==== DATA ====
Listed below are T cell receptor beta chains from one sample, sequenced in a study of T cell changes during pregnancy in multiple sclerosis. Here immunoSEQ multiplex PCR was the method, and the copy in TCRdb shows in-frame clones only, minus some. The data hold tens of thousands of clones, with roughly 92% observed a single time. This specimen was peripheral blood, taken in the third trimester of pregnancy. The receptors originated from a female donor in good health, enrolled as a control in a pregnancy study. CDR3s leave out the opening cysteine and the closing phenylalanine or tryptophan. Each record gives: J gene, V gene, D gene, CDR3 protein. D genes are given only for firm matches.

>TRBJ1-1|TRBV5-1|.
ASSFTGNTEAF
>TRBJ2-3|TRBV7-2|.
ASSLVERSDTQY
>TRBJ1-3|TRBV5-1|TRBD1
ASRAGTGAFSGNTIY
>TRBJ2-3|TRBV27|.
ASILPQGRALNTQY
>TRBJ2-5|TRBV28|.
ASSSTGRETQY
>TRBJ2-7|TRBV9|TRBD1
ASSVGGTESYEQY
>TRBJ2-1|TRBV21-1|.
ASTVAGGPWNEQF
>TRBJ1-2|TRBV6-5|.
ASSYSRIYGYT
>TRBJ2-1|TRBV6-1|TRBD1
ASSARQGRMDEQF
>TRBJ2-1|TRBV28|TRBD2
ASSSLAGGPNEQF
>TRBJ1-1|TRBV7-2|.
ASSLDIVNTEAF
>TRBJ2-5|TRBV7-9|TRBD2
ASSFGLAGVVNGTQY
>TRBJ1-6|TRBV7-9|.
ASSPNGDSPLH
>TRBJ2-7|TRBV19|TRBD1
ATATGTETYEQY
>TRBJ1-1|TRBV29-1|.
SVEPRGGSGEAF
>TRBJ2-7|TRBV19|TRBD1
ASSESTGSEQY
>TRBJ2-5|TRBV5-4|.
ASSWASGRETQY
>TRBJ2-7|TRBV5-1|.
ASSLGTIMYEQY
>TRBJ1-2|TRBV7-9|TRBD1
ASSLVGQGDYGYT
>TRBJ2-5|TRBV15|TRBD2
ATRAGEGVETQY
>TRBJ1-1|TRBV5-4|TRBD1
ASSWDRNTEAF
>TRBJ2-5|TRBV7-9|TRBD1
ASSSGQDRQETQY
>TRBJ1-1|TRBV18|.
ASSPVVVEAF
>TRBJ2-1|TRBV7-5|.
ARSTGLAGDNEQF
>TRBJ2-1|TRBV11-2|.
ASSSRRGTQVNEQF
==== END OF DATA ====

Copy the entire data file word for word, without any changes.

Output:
Listed below are T cell receptor beta chains from one sample, sequenced in a study of T cell changes during pregnancy in multiple sclerosis. Here immunoSEQ multiplex PCR was the method, and the copy in TCRdb shows in-frame clones only, minus some. The data hold tens of thousands of clones, with roughly 92% observed a single time. This specimen was peripheral blood, taken in the third trimester of pregnancy. The receptors originated from a female donor in good health, enrolled as a control in a pregnancy study. CDR3s leave out the opening cysteine and the closing phenylalanine or tryptophan. Each record gives: J gene, V gene, D gene, CDR3 protein. D genes are given only for firm matches.

>TRBJ1-1|TRBV5-1|.
ASSFTGNTEAF
>TRBJ2-3|TRBV7-2|.
ASSLVERSDTQY
>TRBJ1-3|TRBV5-1|TRBD1
ASRAGTGAFSGNTIY
>TRBJ2-3|TRBV27|.
ASILPQGRALNTQY
>TRBJ2-5|TRBV28|.
ASSSTGRETQY
>TRBJ2-7|TRBV9|TRBD1
ASSVGGTESYEQY
>TRBJ2-1|TRBV21-1|.
ASTVAGGPWNEQF
>TRBJ1-2|TRBV6-5|.
ASSYSRIYGYT
>TRBJ2-1|TRBV6-1|TRBD1
ASSARQGRMDEQF
>TRBJ2-1|TRBV28|TRBD2
ASSSLAGGPNEQF
>TRBJ1-1|TRBV7-2|.
ASSLDIVNTEAF
>TRBJ2-5|TRBV7-9|TRBD2
ASSFGLAGVVNGTQY
>TRBJ1-6|TRBV7-9|.
ASSPNGDSPLH
>TRBJ2-7|TRBV19|TRBD1
ATATGTETYEQY
>TRBJ1-1|TRBV29-1|.
SVEPRGGSGEAF
>TRBJ2-7|TRBV19|TRBD1
ASSESTGSEQY
>TRBJ2-5|TRBV5-4|.
ASSWASGRETQY
>TRBJ2-7|TRBV5-1|.
ASSLGTIMYEQY
>TRBJ1-2|TRBV7-9|TRBD1
ASSLVGQGDYGYT
>TRBJ2-5|TRBV15|TRBD2
ATRAGEGVETQY
>TRBJ1-1|TRBV5-4|TRBD1
ASSWDRNTEAF
>TRBJ2-5|TRBV7-9|TRBD1
ASSSGQDRQETQY
>TRBJ1-1|TRBV18|.
ASSPVVVEAF
>TRBJ2-1|TRBV7-5|.
ARSTGLAGDNEQF
>TRBJ2-1|TRBV11-2|.
ASSSRRGTQVNEQF